TypeScript provides properties using get and set accessor declarations. These properties similar to that of the C# or VB.NET

The Method support is similar to that of JavaScript and other languages. TypeScript uses prototype to chain the method calling.

Interfaces helps to provide consistency across modules and teams. Interface also helps to provide documentations for custom or external JavaScript libraries.

Similar to OO, TypeScript provides Inheritance. The syntax is similar to that of Java with extends and super keywords

Modules are similar to the namespace concept in .NET. They wrap the classes in a naming container, help to organize the classes and modules and avoid naming collisions. They also provide a mechanism to exposes classes or have internal classes.

TypeScript provides accessibility options for classes and their members. The class members’ accessibility can be set by using public and private and the class accessibility can be restricted or allowed using the export keyword.

Open ended
Both the modules and classes are open ended, meaning you can define them in any place and they all belong to the same class or module. You can think of this like a partial class.

TypeScript Tooling:
In order to build enterprise scale JavaScript applications a robust tooling is needed. TypeScript provides such tooling in Visual Studio 2012 and Visual Studio 2013. TypeScript tooling is not limited to Visual Studio, but also support Eclipse, Web Storm, Sublime Text, emacs, and vim. But Visual Studio provides best developer experience.

Below are some of the tooling support in Visual Studio:

  •          IntelliSense and statement completion – TypeScript parses your team’s code and provides intellisense and statement completion, so that you don’t have to remember all the syntax. It also provides intellisense and statement completion for custom and popular javascript libraries using declare files mentioned below.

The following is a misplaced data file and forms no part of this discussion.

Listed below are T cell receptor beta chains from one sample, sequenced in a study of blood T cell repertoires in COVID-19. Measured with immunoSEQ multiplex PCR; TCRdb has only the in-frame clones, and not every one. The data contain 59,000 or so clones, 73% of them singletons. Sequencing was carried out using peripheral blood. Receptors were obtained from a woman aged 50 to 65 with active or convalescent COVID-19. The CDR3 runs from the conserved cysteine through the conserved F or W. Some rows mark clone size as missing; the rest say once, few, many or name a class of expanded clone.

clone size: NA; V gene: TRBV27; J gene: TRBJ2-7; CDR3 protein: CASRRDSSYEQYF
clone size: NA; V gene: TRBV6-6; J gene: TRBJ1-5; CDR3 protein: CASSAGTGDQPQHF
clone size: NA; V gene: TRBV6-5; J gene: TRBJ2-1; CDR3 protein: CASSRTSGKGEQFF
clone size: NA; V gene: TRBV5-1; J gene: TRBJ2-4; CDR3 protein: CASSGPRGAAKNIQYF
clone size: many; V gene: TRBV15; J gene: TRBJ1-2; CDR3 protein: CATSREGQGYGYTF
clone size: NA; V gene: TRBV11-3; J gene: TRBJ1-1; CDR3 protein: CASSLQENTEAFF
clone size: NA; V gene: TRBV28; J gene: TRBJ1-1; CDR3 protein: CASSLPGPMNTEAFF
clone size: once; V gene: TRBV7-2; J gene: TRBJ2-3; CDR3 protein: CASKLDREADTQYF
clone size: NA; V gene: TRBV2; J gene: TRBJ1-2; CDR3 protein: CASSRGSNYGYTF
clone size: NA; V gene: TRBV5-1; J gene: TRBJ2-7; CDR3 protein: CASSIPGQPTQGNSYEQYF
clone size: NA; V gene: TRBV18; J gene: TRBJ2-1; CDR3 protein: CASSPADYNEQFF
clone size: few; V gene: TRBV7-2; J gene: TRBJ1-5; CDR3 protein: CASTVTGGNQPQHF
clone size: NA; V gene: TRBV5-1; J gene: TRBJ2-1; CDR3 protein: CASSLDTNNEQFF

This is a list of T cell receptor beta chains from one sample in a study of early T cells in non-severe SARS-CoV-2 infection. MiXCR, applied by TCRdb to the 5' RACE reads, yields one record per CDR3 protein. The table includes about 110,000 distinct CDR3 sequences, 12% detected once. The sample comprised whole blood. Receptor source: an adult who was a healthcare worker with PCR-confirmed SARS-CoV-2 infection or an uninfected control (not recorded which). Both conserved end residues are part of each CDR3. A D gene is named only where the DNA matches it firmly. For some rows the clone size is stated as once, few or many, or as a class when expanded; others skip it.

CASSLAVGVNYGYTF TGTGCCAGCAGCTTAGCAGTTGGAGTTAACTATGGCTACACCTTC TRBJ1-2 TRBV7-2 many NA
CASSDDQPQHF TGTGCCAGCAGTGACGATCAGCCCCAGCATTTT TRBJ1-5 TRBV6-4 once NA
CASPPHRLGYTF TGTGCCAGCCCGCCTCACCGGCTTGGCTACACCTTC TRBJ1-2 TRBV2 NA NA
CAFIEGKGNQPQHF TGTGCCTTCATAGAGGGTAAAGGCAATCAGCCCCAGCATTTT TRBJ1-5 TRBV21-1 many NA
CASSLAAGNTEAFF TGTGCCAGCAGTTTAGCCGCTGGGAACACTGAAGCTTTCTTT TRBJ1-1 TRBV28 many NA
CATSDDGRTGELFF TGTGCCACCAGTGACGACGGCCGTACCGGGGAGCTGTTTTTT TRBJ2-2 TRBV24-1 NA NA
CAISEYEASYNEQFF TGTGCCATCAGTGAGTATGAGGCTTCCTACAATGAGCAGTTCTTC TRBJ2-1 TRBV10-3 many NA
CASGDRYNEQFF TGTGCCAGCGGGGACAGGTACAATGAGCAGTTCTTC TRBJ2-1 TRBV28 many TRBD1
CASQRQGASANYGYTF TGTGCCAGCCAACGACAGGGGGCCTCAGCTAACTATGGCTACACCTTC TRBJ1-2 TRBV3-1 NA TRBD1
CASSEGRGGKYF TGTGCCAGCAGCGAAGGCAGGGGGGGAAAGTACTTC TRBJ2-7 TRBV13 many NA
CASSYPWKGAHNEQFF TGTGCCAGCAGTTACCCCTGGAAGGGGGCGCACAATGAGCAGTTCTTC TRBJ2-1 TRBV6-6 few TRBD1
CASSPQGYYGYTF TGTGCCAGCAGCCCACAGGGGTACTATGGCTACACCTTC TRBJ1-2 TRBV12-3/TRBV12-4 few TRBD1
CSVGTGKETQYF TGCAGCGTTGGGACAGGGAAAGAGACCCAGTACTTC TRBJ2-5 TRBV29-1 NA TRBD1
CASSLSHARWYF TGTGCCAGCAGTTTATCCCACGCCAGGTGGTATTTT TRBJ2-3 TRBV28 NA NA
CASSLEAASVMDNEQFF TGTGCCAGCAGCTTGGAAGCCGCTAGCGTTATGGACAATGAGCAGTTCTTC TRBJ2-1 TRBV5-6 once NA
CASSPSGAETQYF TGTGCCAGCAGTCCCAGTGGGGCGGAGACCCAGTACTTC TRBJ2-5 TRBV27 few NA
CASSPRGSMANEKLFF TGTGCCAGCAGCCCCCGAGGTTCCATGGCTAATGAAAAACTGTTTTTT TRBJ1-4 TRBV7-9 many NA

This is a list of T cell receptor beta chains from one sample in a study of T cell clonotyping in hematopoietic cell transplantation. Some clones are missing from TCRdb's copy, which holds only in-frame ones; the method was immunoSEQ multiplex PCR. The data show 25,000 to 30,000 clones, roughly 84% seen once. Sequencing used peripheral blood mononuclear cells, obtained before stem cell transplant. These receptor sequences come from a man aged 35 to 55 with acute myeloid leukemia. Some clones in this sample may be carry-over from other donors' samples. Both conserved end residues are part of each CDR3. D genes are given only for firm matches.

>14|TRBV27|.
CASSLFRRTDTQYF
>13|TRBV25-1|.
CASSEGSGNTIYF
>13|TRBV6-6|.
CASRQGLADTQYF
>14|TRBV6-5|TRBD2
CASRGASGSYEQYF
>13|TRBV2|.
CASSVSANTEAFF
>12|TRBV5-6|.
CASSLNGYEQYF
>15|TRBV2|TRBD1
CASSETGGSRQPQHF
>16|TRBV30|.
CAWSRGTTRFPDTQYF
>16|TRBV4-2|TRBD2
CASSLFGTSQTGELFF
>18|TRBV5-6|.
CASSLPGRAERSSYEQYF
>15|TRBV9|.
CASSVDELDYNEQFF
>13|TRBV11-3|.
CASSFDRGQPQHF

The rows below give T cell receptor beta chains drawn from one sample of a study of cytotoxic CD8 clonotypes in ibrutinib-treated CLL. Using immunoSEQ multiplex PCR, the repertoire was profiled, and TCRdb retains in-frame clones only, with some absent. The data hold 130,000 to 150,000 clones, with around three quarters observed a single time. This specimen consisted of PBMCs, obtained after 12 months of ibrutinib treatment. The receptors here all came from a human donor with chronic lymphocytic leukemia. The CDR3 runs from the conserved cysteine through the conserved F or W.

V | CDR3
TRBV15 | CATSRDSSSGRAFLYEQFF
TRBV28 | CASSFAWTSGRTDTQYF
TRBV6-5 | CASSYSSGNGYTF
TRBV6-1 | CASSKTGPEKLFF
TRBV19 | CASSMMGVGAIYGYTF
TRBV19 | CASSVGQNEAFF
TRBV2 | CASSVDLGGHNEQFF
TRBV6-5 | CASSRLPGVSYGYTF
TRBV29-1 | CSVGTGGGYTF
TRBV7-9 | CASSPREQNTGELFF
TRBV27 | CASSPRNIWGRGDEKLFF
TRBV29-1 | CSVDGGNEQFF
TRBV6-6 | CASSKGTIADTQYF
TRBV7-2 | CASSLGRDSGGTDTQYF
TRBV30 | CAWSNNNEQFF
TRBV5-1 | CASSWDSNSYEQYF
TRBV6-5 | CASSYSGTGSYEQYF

•          Syntax highlighting – TypeScript helps you identify the coding issues while writing code by providing static error messages
  •          Refactoring and code navigation – Similar to C# or VB.NET, TypeScript has the same great code tools, such as Rename, Go to Definition, Go to Declaration.
  •          Automatic compilation – The TypeScript is compiled to JavaScript whenever it is saved or the Visual Studio project is compiled. Hence you don’t need to manually compile the typescript files.
  •          Declaration files – TypeScript uses these files to annotate the types for existing libraries such as JQuery and provide better tooling

Microsoft is planning to add more tooling support such as split screen view, generated code grouping in their next releases.

Try Out TypeScript
Microsoft designed a playground to try out TypeScript and it’s capabilities before deciding to use it in your project. In that playground they also included some samples.

With so many features and tools, TypeScript is must for application development and is too expensive in time for not having TypeScript in your armor.
Please go to my TypeScript blog series for other blogs in TypeScript.